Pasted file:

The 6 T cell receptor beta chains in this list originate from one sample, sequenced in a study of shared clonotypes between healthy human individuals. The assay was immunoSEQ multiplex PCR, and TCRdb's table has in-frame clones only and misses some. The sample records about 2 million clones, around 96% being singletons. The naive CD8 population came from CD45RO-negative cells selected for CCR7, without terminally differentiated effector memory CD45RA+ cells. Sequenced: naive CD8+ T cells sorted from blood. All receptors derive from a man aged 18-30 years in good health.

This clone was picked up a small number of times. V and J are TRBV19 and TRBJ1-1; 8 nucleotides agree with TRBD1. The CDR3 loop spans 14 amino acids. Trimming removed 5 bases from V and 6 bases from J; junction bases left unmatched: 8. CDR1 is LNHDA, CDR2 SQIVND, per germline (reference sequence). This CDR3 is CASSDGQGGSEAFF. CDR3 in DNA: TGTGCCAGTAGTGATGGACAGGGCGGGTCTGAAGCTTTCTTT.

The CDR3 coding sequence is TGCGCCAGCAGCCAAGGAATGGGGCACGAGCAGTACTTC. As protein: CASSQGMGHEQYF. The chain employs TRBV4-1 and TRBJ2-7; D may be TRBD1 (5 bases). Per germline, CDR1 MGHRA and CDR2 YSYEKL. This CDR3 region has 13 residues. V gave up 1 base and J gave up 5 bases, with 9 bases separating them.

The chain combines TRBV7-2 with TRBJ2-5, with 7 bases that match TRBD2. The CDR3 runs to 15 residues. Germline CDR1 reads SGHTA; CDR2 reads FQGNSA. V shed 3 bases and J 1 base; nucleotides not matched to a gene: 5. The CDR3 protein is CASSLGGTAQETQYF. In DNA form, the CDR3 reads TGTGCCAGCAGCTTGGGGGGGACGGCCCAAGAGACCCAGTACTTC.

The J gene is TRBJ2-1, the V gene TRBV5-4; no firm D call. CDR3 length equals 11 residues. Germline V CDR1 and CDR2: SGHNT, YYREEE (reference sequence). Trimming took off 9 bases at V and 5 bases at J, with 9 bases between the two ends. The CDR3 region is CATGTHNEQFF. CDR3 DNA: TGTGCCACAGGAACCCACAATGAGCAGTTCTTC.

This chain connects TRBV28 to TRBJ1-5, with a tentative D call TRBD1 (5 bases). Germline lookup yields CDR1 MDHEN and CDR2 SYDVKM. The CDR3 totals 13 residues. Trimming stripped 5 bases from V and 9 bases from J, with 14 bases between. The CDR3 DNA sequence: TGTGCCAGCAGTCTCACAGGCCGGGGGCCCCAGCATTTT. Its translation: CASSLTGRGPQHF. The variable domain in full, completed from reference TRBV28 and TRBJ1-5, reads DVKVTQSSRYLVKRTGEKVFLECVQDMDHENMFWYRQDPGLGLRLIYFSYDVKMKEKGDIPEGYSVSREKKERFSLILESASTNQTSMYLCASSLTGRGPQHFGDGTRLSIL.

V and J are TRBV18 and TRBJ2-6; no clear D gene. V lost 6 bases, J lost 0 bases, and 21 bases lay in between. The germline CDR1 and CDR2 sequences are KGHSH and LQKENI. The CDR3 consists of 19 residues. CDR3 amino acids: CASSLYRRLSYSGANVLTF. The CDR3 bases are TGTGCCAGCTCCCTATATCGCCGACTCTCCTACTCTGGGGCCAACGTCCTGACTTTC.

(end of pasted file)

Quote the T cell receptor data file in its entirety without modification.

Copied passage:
The 6 T cell receptor beta chains in this list originate from one sample, sequenced in a study of shared clonotypes between healthy human individuals. The assay was immunoSEQ multiplex PCR, and TCRdb's table has in-frame clones only and misses some. The sample records about 2 million clones, around 96% being singletons. The naive CD8 population came from CD45RO-negative cells selected for CCR7, without terminally differentiated effector memory CD45RA+ cells. Sequenced: naive CD8+ T cells sorted from blood. All receptors derive from a man aged 18-30 years in good health.

This clone was picked up a small number of times. V and J are TRBV19 and TRBJ1-1; 8 nucleotides agree with TRBD1. The CDR3 loop spans 14 amino acids. Trimming removed 5 bases from V and 6 bases from J; junction bases left unmatched: 8. CDR1 is LNHDA, CDR2 SQIVND, per germline (reference sequence). This CDR3 is CASSDGQGGSEAFF. CDR3 in DNA: TGTGCCAGTAGTGATGGACAGGGCGGGTCTGAAGCTTTCTTT.

The CDR3 coding sequence is TGCGCCAGCAGCCAAGGAATGGGGCACGAGCAGTACTTC. As protein: CASSQGMGHEQYF. The chain employs TRBV4-1 and TRBJ2-7; D may be TRBD1 (5 bases). Per germline, CDR1 MGHRA and CDR2 YSYEKL. This CDR3 region has 13 residues. V gave up 1 base and J gave up 5 bases, with 9 bases separating them.

The chain combines TRBV7-2 with TRBJ2-5, with 7 bases that match TRBD2. The CDR3 runs to 15 residues. Germline CDR1 reads SGHTA; CDR2 reads FQGNSA. V shed 3 bases and J 1 base; nucleotides not matched to a gene: 5. The CDR3 protein is CASSLGGTAQETQYF. In DNA form, the CDR3 reads TGTGCCAGCAGCTTGGGGGGGACGGCCCAAGAGACCCAGTACTTC.

The J gene is TRBJ2-1, the V gene TRBV5-4; no firm D call. CDR3 length equals 11 residues. Germline V CDR1 and CDR2: SGHNT, YYREEE (reference sequence). Trimming took off 9 bases at V and 5 bases at J, with 9 bases between the two ends. The CDR3 region is CATGTHNEQFF. CDR3 DNA: TGTGCCACAGGAACCCACAATGAGCAGTTCTTC.

This chain connects TRBV28 to TRBJ1-5, with a tentative D call TRBD1 (5 bases). Germline lookup yields CDR1 MDHEN and CDR2 SYDVKM. The CDR3 totals 13 residues. Trimming stripped 5 bases from V and 9 bases from J, with 14 bases between. The CDR3 DNA sequence: TGTGCCAGCAGTCTCACAGGCCGGGGGCCCCAGCATTTT. Its translation: CASSLTGRGPQHF. The variable domain in full, completed from reference TRBV28 and TRBJ1-5, reads DVKVTQSSRYLVKRTGEKVFLECVQDMDHENMFWYRQDPGLGLRLIYFSYDVKMKEKGDIPEGYSVSREKKERFSLILESASTNQTSMYLCASSLTGRGPQHFGDGTRLSIL.

V and J are TRBV18 and TRBJ2-6; no clear D gene. V lost 6 bases, J lost 0 bases, and 21 bases lay in between. The germline CDR1 and CDR2 sequences are KGHSH and LQKENI. The CDR3 consists of 19 residues. CDR3 amino acids: CASSLYRRLSYSGANVLTF. The CDR3 bases are TGTGCCAGCTCCCTATATCGCCGACTCTCCTACTCTGGGGCCAACGTCCTGACTTTC.